Back in 2008, the Japanese yen reigned supreme. It seemed that it could do no wrong. What caused all of the yen strength when this low-yielding currency is normally the dog of currencies?
Investors started dropping stocks like a bad habit in 2008. Commodities also were shunned. In good times, these are the things that go up (or at least are stable). However, 2008 was anything but stable for most financial instruments.
Money made a run for what seemed safe. What seems safe when the sky is falling? It's the stuff that has been beaten down for years. Since the yen had been sold off for about seven years (back-to-back) against most higher-yielding currencies, this beaten-down currency became a great defensive candidate to pour into. That's exactly what investors did in droves.
Also, as investors around the world were avoiding risk, they were moving money out of the higher-yielding currencies which had gone up for multiple years back-to-back against the yen, fearing that these had the most room to fall the most.
All of this put the wind to the yen's back. All of this money that was pouring out of stocks and commodities had to go somewhere. The yen became the prime target for this money, along with the U.S. dollar and U.S. Treasuries.
In 2009, we will see the bond bubble burst as money flows back into stocks, commodities, and higher-yielding currencies. Thus, treasuries, the dollar and the yen will all suffer in 2009 as stocks stabilize and sanity creeps back into the markets.
Therefore you will see the yen fall against most every major currency out there in 2009. In fact, even the greenback will likely prosper against the yen. The buck will fall against most every currency out there in 2009, but it will likely gain some ground on the yen for a couple of important reasons.
Firstly, the yen went up more than the dollar in 2008. As soon as investors feel the coast is clear, they will be the quickest to pour out of the yen and into other currencies. So, while the dollar and yen will both fall in 2009, the yen will fall faster. That will cause the USD/JPY pair to eventually rise, since the dollar will be the stronger of the two.
Secondly, Japanese exporters' balance sheets are bleeding. I'm talking about household names like Toyota, Honda, Isuzu, Panasonic, and Sony. These exporters have to hedge their bets against the dollar in order to preserve their profits. If they don't judge this currency risk correctly, their profits start to erode rather quickly.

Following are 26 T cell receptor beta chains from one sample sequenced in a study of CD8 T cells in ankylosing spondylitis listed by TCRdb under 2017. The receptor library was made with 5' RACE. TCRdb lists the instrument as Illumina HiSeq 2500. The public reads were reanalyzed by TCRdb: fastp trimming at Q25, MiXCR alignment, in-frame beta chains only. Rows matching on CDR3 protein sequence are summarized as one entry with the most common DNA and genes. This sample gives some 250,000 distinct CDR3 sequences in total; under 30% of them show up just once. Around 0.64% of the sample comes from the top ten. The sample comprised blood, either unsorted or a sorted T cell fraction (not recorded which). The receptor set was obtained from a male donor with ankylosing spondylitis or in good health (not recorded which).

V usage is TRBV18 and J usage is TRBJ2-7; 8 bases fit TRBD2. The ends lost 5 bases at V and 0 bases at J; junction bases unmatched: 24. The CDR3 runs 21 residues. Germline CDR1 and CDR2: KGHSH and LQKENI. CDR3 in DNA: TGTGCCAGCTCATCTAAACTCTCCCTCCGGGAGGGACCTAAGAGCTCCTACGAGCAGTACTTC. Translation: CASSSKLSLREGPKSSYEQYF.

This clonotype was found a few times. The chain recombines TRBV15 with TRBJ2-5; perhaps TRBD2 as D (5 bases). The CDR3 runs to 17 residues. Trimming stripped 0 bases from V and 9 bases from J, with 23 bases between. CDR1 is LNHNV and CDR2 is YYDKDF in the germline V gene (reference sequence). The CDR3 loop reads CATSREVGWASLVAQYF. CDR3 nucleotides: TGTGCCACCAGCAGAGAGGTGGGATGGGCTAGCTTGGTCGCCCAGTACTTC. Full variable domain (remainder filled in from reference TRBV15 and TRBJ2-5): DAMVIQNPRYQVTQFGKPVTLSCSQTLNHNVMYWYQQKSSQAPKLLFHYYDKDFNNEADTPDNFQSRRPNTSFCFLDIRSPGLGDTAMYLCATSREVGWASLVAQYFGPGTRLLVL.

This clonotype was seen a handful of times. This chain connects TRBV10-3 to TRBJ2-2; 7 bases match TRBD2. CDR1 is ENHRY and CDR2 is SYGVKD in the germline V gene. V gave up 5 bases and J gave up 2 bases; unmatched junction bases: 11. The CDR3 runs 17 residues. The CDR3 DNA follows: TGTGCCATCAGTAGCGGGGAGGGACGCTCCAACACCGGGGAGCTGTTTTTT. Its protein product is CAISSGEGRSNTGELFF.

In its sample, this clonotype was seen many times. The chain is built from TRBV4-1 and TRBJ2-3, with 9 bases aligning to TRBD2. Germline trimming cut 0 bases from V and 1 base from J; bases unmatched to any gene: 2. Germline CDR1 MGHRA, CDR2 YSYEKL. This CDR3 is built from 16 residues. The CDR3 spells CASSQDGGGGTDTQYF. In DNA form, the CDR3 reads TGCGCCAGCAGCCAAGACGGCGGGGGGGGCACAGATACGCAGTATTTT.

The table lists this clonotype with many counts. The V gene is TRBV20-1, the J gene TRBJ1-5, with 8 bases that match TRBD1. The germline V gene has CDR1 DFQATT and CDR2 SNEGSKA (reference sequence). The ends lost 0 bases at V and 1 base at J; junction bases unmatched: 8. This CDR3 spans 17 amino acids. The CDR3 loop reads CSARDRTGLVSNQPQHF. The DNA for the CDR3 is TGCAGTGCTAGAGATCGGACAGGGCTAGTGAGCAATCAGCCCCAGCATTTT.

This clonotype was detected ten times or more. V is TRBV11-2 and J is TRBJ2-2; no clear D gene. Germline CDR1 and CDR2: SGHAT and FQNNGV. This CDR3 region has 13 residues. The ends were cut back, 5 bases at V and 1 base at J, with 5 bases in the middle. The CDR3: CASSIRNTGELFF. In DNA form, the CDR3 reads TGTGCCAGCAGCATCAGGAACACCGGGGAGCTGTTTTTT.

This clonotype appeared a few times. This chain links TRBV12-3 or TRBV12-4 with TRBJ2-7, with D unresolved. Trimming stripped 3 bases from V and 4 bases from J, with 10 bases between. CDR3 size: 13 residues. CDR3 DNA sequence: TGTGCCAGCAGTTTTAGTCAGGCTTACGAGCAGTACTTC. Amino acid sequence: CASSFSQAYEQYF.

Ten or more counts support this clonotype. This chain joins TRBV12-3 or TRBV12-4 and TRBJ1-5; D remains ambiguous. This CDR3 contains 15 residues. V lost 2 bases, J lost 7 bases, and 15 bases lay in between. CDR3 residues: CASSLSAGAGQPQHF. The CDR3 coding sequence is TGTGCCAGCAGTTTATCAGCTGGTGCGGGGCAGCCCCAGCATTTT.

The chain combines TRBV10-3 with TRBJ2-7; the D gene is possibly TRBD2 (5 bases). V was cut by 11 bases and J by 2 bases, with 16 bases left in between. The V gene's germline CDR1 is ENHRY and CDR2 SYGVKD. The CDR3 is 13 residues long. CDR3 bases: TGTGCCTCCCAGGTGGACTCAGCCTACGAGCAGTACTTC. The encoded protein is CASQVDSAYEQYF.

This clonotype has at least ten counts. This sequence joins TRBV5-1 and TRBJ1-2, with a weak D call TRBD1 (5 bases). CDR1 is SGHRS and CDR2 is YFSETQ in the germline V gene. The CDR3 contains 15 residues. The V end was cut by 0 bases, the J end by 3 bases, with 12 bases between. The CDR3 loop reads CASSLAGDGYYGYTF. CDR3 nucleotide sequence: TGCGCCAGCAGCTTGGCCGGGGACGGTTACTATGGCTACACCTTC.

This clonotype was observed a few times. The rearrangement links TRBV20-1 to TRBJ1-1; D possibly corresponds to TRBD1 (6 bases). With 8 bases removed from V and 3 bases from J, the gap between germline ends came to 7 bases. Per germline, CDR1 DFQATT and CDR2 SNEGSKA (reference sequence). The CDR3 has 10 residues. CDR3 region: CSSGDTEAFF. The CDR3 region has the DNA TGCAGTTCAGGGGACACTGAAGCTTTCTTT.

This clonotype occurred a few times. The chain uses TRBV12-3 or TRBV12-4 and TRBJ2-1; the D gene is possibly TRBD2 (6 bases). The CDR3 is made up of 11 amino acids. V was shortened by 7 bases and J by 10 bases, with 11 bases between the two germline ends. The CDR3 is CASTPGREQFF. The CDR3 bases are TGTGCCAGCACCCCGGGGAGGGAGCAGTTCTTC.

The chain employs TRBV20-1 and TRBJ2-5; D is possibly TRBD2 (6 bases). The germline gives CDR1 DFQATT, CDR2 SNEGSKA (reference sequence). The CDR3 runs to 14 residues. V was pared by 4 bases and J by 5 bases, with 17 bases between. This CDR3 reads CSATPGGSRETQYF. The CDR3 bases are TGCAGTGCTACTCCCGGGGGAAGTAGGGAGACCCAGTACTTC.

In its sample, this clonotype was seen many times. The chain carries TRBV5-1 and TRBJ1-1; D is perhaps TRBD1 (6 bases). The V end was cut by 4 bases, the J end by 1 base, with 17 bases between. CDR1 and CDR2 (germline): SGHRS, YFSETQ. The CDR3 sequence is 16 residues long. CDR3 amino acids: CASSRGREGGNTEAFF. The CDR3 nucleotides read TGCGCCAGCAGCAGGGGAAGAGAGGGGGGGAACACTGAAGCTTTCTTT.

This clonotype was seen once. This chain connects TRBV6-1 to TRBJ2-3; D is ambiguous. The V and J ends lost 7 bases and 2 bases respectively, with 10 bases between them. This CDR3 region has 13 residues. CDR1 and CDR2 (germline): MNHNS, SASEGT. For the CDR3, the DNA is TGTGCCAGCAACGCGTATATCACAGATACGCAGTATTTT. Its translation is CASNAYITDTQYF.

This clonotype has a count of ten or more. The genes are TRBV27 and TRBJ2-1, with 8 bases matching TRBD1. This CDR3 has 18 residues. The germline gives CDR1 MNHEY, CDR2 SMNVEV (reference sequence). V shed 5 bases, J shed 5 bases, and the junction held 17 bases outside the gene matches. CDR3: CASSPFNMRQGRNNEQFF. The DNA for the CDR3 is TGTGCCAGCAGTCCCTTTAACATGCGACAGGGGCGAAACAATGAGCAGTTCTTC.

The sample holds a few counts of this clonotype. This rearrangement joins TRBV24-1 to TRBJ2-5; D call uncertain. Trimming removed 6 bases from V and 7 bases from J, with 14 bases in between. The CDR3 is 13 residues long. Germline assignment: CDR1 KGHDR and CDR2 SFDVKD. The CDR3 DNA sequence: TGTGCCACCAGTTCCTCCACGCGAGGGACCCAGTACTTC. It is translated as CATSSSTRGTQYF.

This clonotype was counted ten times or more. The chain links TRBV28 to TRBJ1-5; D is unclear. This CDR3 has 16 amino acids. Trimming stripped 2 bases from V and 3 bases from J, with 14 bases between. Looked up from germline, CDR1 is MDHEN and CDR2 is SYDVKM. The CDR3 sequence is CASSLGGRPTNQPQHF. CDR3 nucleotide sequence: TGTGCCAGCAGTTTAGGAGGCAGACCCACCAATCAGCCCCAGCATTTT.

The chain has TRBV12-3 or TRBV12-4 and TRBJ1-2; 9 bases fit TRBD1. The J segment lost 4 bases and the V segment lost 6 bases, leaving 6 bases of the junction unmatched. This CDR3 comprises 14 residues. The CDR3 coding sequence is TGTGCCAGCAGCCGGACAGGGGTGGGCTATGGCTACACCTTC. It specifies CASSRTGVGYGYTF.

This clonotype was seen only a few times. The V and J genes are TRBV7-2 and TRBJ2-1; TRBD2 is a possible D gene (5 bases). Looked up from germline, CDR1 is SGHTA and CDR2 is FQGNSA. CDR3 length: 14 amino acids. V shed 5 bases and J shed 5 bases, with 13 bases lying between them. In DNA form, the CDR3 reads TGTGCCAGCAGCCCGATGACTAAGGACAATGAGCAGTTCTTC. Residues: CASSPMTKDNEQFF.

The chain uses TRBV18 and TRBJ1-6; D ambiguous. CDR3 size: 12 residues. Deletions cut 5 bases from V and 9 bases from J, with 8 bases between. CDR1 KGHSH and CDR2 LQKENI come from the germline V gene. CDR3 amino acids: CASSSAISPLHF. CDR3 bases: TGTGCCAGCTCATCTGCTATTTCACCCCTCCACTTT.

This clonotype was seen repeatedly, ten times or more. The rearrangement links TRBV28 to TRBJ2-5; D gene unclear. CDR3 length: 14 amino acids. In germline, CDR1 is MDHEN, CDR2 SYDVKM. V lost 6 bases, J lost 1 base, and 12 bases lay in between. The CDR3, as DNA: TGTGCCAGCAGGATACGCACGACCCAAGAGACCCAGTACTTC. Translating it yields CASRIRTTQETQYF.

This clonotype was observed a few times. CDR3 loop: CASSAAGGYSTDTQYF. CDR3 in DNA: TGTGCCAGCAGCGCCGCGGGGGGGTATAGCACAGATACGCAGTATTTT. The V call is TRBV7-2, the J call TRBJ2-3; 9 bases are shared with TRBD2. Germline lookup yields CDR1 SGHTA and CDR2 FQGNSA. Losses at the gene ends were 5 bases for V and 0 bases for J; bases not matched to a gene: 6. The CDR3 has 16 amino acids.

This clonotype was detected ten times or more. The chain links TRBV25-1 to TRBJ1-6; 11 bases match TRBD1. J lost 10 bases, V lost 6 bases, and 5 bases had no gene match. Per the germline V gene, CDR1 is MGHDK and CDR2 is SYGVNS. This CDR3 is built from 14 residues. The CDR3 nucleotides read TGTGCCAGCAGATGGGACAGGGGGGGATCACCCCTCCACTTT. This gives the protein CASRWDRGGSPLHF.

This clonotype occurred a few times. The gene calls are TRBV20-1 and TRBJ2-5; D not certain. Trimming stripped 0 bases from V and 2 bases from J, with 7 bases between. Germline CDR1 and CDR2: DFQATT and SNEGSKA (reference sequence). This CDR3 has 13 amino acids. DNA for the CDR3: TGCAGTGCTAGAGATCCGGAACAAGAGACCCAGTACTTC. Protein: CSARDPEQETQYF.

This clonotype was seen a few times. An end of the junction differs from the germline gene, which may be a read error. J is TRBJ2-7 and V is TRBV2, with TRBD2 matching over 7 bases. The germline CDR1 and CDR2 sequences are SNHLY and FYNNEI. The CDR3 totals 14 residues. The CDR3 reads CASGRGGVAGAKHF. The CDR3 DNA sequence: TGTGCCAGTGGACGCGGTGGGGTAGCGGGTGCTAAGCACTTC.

This happened in 2008. Japanese exporters as a whole were hedged down to USD/JPY 92.00. The USD/JPY has gotten as low as the 87.00 area. This has been such a blow to Toyota that they will report their first operating loss in over 70 years. That's a huge deal, since this often almost never happens.
This sharp rise in the yen has caused the Japanese economy to slow down at the quickest pace since 1974. That's something that doesn't happen very often at all.
The Bank of Japan will eventually do whatever it takes to get the high-flying yen under control. In fact, the recent jaw-boning that they've done so far has caused an initial sell in their currency as investors fear the central bank's intervention.
While the bank is not quick to intervene, once they do it's fast and furious. The fast "selling of yen" would erase much of an investor profits quickly. As these investors scramble to close out their positions in order to retain profits or prevent further losses it causes even more yen selling, which ends up helping the bank.
Finally, the yen will go down as fears are starting to subside in the market. Fear is measurable as traders look to the VIX (Volatility Index) and the TED Spread (difference between treasuries and eurodollars). As the readings fall, as they have been recently, the fears subside and money starts to head back into riskier assets that have a better, longer term growth potential.
Fear was the yen's best friend in 2008 and the lack of it in 2009 will be its worst nightmare in 2009. However, Toyota, Honda, Isuzu, Panasonic and Sony will be glad to see the yen head lower once again.
Therefore, an investor can take advantage of the yen's fall by buying USD/JPY, EUR/JPY or AUD/JPY in a forex account. They can also buy up the healthiest Japanese export companies as the yen's fall returns these companies to profitability once again.
Keep in mind that, even with an American auto bailout, Toyota and Honda will still gain market share as they weren't nearly as beaten up as GM, Ford, and Chrysler.
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